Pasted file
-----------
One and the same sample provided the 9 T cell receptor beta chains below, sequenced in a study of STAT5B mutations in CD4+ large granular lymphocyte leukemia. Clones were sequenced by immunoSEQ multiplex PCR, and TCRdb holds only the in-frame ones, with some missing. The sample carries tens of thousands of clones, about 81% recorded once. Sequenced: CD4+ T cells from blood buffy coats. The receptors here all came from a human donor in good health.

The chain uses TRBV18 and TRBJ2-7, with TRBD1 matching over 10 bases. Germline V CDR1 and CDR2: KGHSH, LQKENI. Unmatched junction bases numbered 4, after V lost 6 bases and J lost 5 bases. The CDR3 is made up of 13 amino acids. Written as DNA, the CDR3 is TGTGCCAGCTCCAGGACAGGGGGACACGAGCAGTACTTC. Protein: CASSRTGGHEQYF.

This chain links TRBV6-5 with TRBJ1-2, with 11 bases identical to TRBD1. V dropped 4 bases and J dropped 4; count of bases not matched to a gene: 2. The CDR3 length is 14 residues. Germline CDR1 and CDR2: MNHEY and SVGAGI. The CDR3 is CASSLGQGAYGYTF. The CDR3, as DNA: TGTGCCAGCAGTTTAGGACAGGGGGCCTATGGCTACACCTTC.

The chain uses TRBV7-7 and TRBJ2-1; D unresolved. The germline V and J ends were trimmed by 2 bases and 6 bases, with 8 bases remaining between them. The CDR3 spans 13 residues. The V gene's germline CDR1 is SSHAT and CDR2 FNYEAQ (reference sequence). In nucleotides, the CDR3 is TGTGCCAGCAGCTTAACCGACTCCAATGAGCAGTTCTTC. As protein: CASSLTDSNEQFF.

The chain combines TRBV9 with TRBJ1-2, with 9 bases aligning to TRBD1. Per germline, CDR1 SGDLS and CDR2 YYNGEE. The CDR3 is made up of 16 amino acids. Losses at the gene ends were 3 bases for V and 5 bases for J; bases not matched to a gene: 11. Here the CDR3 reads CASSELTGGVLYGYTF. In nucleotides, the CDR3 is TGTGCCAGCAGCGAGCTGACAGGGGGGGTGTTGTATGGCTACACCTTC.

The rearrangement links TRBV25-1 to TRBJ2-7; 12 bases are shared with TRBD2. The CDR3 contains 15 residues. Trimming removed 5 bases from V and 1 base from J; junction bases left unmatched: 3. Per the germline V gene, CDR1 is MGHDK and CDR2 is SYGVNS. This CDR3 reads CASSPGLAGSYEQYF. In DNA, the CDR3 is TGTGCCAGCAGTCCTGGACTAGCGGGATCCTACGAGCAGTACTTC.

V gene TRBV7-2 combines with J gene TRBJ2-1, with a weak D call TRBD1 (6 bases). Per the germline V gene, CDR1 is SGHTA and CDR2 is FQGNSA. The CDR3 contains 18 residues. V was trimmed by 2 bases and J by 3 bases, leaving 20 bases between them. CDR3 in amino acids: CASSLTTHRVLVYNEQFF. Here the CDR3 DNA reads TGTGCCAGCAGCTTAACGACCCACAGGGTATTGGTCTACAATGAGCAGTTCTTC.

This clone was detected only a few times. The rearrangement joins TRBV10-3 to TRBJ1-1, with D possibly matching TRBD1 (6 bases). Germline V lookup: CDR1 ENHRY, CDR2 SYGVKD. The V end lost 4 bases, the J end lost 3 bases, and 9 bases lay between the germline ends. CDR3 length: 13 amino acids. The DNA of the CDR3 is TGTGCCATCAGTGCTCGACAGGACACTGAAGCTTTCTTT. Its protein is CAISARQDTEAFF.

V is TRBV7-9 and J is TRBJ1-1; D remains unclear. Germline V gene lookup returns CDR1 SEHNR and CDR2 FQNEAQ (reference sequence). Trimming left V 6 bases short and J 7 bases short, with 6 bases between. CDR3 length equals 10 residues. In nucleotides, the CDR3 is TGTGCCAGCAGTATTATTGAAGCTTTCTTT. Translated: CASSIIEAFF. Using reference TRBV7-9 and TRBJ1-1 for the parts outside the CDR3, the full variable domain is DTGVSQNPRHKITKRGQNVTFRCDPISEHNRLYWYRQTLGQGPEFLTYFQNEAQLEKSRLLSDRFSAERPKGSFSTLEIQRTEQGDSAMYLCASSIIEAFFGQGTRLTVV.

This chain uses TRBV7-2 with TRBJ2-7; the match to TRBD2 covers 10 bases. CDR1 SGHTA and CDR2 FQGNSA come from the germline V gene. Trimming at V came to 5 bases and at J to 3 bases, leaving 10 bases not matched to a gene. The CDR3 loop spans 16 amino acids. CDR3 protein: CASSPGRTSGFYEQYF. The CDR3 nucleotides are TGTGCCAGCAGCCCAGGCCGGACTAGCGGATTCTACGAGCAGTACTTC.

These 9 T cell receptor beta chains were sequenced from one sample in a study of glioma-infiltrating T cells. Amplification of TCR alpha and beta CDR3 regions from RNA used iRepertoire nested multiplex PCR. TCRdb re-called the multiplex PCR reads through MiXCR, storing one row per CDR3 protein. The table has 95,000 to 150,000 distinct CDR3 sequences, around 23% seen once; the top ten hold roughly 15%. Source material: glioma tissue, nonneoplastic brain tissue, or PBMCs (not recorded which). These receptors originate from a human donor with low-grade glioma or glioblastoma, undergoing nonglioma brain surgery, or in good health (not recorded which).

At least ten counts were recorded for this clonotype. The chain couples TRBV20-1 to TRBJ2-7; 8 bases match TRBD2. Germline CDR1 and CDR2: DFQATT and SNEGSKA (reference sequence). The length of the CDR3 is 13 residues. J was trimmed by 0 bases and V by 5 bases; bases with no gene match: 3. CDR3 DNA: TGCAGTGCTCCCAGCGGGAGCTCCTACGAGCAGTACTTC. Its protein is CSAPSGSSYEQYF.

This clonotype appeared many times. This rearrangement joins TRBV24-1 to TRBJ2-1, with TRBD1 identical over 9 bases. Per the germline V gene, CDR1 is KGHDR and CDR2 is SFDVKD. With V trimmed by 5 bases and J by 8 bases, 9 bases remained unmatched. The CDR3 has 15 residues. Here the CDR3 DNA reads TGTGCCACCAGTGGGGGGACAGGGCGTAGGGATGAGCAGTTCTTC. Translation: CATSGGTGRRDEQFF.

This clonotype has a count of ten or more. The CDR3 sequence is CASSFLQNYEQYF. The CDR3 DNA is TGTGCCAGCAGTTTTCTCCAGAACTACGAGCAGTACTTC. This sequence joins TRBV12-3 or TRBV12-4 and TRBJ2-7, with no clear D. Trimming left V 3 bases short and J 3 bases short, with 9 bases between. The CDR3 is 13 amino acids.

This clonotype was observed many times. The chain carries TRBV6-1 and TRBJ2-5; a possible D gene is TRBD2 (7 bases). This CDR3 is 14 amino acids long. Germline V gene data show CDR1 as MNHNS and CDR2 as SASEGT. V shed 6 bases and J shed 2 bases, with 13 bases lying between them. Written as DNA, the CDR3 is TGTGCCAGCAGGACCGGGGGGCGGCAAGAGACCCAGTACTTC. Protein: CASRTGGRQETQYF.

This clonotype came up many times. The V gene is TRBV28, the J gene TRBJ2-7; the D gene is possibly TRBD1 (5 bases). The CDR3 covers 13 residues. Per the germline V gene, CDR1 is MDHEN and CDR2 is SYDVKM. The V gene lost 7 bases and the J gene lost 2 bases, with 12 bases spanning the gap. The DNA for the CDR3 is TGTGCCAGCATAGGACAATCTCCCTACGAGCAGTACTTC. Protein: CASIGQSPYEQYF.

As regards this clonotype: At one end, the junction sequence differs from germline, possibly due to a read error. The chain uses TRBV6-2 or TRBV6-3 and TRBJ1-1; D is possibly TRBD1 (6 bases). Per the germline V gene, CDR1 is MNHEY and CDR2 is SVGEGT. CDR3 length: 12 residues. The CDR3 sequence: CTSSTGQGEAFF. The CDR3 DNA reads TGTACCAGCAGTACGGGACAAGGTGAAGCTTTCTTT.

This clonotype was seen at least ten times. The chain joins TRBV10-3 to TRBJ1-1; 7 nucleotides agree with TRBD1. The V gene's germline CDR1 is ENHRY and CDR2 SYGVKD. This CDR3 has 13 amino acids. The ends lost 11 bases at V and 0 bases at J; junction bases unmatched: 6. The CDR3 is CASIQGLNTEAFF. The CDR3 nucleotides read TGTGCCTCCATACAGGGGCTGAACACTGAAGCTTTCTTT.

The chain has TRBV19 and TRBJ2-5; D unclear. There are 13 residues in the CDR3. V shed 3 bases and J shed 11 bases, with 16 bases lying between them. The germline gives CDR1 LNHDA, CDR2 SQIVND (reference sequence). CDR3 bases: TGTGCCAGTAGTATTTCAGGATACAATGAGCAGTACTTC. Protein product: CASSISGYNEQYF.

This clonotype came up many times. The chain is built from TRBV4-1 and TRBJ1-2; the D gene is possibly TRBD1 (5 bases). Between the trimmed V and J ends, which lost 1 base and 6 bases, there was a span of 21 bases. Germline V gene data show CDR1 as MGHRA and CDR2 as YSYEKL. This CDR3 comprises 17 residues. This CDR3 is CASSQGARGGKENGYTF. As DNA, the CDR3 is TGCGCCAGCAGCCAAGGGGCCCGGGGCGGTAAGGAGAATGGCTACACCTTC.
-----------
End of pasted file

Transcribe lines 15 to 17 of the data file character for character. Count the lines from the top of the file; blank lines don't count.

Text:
This clonotype was observed many times. The chain carries TRBV6-1 and TRBJ2-5; a possible D gene is TRBD2 (7 bases). This CDR3 is 14 amino acids long. Germline V gene data show CDR1 as MNHNS and CDR2 as SASEGT. V shed 6 bases and J shed 2 bases, with 13 bases lying between them. Written as DNA, the CDR3 is TGTGCCAGCAGGACCGGGGGGCGGCAAGAGACCCAGTACTTC. Protein: CASRTGGRQETQYF.

This clonotype came up many times. The V gene is TRBV28, the J gene TRBJ2-7; the D gene is possibly TRBD1 (5 bases). The CDR3 covers 13 residues. Per the germline V gene, CDR1 is MDHEN and CDR2 is SYDVKM. The V gene lost 7 bases and the J gene lost 2 bases, with 12 bases spanning the gap. The DNA for the CDR3 is TGTGCCAGCATAGGACAATCTCCCTACGAGCAGTACTTC. Protein: CASIGQSPYEQYF.

As regards this clonotype: At one end, the junction sequence differs from germline, possibly due to a read error. The chain uses TRBV6-2 or TRBV6-3 and TRBJ1-1; D is possibly TRBD1 (6 bases). Per the germline V gene, CDR1 is MNHEY and CDR2 is SVGEGT. CDR3 length: 12 residues. The CDR3 sequence: CTSSTGQGEAFF. The CDR3 DNA reads TGTACCAGCAGTACGGGACAAGGTGAAGCTTTCTTT.